Writer-director S. S. Rajamouli’s Telugu-language 2022 epic RRR (Rise, Roar, Revolt) is about two India freedom fighters rising up against British colonialism in the 1920s. It’s streaming on Netflix, I heard about on Joe Dante and Josh Olsen’s film podcast, “Movies That Made Me.”

Holy fuck – I don’t even know where to begin. How about here: it’s three hours long and seems like thirty minutes. You don’t want it to end.

Classic mythic storyline involving the oppressed rising up against their oppressors, incredible fight sequences, CGI used for maximum delight, singing, dancing, beautiful set/costume design, two blindingly charismatic lead actors, and some very evil antagonists. I probably left something out, but you get the idea.

If you can, just watch it. If you’re not entertained, check your pulse. You must be dead.

Long Live the Tribe of Fatherless Girls

Holy shit is this a great book. It’s poetically indelible in a way you won’t soon forget.

I don’t mean great like “That’s a pretty great (movie, album, book, art piece, etc.).

No, I mean jaw-dropping great. Great like a poetic literary writer who writes about the pain and beauty of being alive and about the universal experiences we all share.

Seriously — looking for a good book? If you’re human, you won’t be disappointed.

In Defense of Joe Rogan

I listened to The Joe Rogan Experience for years. Not all of them – mainly the ones with comedians and people from different fields of science. MMA and hunting? Not really a topics of interest for me.

I discovered Sam Harris, Rhonda Patrick, Nicholas Christakis, William von Hipple, Lex Fridman, Eric Weinstein, scientists from the fields of evolutionary biology, A.I., and medicine. I’ve read many books from interesting people I discovered on his podcast.

I think it’s fair to say that one’s true nature will quickly be exposed in long-form conversations. By that metric, Joe Rogan is a thoughtful man, aware of his own limitations, someone who promotes love and empathy toward his fellow humans. He is quick to admit mistakes, and I’ve never heard him promote himself as an expert in anything other than MMA and comedy.

Yet I had to stop listening. Why? Because of COVID.

At first, chalked it up to my apocalyptic experience working on the frontlines at an ER on the border of Manhattan and the Bronx. What I and my fellow nurses and docs went through was beyond explanation. Death on a scale we’d never seen – and we were used to seeing death on a daily basis. We ran out of space for the corpses, wheeling one dead body out of a room only to have the next patient die.

I didn’t expect a comedian to understand that.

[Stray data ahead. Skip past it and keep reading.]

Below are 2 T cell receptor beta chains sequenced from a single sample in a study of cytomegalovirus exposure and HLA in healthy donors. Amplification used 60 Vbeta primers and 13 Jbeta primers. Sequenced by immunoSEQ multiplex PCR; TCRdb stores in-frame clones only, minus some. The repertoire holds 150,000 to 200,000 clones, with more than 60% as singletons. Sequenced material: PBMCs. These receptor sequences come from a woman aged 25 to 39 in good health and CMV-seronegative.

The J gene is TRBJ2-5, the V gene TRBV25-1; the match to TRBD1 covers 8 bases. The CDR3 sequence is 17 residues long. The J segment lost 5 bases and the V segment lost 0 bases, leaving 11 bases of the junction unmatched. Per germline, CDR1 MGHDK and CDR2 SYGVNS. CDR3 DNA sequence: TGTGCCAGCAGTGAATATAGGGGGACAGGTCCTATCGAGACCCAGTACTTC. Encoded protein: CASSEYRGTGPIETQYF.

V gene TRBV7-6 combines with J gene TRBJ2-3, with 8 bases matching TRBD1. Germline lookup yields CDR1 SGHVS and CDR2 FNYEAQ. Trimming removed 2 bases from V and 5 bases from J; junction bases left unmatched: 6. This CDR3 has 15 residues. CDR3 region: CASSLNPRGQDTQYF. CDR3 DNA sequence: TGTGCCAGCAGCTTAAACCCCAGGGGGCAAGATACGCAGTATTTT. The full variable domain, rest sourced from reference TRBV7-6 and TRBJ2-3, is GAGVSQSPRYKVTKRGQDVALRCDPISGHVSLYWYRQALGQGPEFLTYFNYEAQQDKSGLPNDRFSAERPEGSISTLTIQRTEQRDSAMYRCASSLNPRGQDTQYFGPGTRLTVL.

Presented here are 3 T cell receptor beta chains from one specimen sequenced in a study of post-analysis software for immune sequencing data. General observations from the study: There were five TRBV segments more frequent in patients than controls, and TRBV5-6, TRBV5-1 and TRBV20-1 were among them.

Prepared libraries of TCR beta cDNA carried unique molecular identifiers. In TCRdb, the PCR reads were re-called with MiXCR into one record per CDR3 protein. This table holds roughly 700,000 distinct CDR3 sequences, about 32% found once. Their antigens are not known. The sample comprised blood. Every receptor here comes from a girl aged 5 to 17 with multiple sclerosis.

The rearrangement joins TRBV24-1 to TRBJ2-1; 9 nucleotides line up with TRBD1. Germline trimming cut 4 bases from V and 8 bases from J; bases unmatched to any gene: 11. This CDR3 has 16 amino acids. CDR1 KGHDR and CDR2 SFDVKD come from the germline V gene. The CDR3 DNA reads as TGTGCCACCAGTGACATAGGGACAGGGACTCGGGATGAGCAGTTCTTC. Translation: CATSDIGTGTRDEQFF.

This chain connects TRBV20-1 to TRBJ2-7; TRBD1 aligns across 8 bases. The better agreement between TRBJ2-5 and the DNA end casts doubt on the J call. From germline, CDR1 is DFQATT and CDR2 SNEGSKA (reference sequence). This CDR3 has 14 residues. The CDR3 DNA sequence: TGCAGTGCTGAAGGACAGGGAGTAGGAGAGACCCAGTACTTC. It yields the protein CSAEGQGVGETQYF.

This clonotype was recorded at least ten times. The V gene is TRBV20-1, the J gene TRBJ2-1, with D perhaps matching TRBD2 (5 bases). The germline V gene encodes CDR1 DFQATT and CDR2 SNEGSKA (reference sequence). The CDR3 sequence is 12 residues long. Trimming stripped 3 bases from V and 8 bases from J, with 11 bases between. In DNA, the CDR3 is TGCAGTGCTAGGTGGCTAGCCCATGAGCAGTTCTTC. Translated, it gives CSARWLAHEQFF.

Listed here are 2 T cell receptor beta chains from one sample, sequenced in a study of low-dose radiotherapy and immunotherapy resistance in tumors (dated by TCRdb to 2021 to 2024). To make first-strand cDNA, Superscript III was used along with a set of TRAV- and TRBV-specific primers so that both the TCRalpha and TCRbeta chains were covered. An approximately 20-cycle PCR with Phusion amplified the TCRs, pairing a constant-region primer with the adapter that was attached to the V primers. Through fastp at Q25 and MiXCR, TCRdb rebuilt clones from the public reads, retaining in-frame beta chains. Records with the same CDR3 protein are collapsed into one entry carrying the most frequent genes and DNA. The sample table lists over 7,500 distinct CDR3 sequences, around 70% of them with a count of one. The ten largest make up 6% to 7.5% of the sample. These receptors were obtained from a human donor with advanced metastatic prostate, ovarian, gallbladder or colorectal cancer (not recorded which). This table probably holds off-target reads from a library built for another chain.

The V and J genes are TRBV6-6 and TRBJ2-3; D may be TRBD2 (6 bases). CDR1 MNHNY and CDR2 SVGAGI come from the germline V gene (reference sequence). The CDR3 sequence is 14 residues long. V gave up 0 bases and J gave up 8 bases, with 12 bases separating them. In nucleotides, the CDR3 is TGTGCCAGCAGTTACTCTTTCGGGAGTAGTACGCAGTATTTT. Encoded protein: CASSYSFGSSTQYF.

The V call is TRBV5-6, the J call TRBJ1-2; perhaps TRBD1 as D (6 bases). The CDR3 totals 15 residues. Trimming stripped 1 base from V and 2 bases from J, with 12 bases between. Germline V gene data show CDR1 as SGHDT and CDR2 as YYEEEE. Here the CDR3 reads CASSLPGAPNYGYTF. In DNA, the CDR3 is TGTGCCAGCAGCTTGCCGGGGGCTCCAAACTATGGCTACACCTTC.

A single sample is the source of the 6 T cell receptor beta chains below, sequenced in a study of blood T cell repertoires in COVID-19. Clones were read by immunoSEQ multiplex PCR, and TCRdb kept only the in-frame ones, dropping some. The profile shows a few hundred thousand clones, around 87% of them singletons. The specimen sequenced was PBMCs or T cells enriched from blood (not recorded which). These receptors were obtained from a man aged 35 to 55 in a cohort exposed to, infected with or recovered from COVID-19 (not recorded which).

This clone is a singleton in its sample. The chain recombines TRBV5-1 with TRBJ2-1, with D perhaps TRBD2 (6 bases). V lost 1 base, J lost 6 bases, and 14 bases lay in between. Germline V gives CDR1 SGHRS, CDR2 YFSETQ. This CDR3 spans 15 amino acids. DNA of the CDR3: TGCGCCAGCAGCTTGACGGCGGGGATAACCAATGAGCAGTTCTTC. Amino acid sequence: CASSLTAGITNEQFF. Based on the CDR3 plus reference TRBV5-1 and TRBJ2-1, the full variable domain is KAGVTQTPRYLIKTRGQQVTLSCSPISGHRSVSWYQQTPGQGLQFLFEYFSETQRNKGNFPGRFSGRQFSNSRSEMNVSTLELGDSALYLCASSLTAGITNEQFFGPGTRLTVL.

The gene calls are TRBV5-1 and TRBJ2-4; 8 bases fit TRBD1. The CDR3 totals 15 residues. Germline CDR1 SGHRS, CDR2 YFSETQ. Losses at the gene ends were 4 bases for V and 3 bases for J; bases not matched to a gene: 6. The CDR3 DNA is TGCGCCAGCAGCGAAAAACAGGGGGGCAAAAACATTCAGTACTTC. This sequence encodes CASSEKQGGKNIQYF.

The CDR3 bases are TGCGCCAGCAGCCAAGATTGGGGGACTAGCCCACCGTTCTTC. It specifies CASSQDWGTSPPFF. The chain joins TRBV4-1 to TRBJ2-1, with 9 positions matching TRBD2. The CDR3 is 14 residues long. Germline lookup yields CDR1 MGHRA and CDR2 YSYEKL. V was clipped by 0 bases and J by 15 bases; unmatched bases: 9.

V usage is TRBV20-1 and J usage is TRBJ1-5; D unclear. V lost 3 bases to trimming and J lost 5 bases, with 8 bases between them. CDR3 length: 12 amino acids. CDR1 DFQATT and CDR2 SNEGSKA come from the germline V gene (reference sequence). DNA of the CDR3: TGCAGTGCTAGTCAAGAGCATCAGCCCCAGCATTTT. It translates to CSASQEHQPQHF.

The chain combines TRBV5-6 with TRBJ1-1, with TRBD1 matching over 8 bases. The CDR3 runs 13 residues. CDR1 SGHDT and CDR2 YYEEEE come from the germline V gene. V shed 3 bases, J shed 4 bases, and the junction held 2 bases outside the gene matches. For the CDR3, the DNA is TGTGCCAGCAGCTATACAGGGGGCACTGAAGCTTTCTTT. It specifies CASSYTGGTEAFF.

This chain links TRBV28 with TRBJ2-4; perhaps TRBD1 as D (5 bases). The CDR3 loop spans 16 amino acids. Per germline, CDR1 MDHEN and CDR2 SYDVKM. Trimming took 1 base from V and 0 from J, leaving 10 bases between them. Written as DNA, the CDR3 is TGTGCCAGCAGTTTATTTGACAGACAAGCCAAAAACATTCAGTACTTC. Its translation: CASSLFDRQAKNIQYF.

But look, here’s the thing. Public health isn’t an intuitive topic for Americans. We’re not a very caring nation as it is, so I get it.

Rogan’s massive popularity coinciding with the pandemic created a perfect storm for yet another failure of our ability to handle COVID. His tone-deaf ignorance on the subject led to the mess he’s in now.

Whether he fully understands it or not, his massive popularity comes with a responsibility to disseminate accurate information when it regards public health. But that’s a tall order for a comedian, isn’t it?

There is so much malicious disinformation in the world spewed by people with an agenda, I just don’t think Joe Rogan is one of them. Misguided? Yes, but who among is isn’t? Malicious? No.

Do I agree with everything he says? Of course not. But I don’t want to just listen to people I agree with. That’s not how life works. If I believe your heart’s in the right place and you try to be a decent person, that’s good enough for me.

His greatest sin was getting too popular – which gave him more power than he ever asked for. So I wanted to go on the record and stand up for someone I genuinely believe is a good person. I may not listen to his podcast much anymore, but I respect and like him.

Life is complicated. Some times we find ourselves in over our heads and then say things we shouldn’t.

Let’s have a little understanding here.

The Dinner

He ate as if dinner was the last food on earth, but instead of rushing, he relaxed and took his time. Savoring the grilled hangar steak cooked to a perfect medium-rare, he tried to place the spices she had dry-rubbed into the tender yet toothsome meat. Peppers with a hint of curry?

All he knew was if he died that night, he’d die a happy man.

Viruses Run Amok

Point 1: The general public’s idea of what is happening in an outbreak (much less pandemic) is very different from an ER nurse or doc’s reality. Virologist’s and epidemiologist’s spend years studying this stuff, but when a contagious virus that’s novel to the population gets loose, the ER is where the rubber hits the road.

There’s a reason why movies show chaos in the emergency department during an outbreak. I thought I understood exponential growth until I actually witnessed it in March/April of 2020. It turned out Washington Heights in NYC during the initial Covid outbreak was the perfect storm for this phenomenon, but I don’t need to rehash that here.

Point 2: COVID & Monkey Pox have no similarities except they’re both novel viruses. Meaning, if you are exposed, your immune system isn’t equipped to fight them off.

I’m starting to see more Monkey Pox cases – but let’s be clear: no one is dying from Monkey Pox. It looks scary, and I’m sure you feel quite miserable, but it’s course is fairly benign.

It’s interesting (and more than a little sobering) to watch these novel viruses spread through a population. It’s as if nature is calling our bluff on unchecked hubris.

Which brings me to Point 3: There is such a thing as knowing too much.

Magic Trick

I’m reading George Saunders short story collection, “Tenth of December.”

Fucking brilliant.

I begin with “Victory Lap,” which opens the book. A few pages in, I’m enjoying it but not super-immersed. However, it’s good, and it’s George Saunders, so I read on.

Then something unexpected happens. Suddenly things take a dire turn, but I have to put it down ‘cuz I’m reading it on my dinner break at work in the ER.

So now I’m back in the chaos that defines all ERs, and I can’t stop thinking about it. I’m actually worried about what’s going to happen to the characters. Characters I don’t identify with, BTW.

It’s magic. Ordinary people doing ordinary things until jeopardy presents itself. But by the time it does, you’ve somehow become emotionally invested.

George Saunders has a way of writing literary fiction that can be appreciated by the most casual reader, but for those who want to dig a little deeper, it’s the gift that keeps on giving.

It’s quite a trick.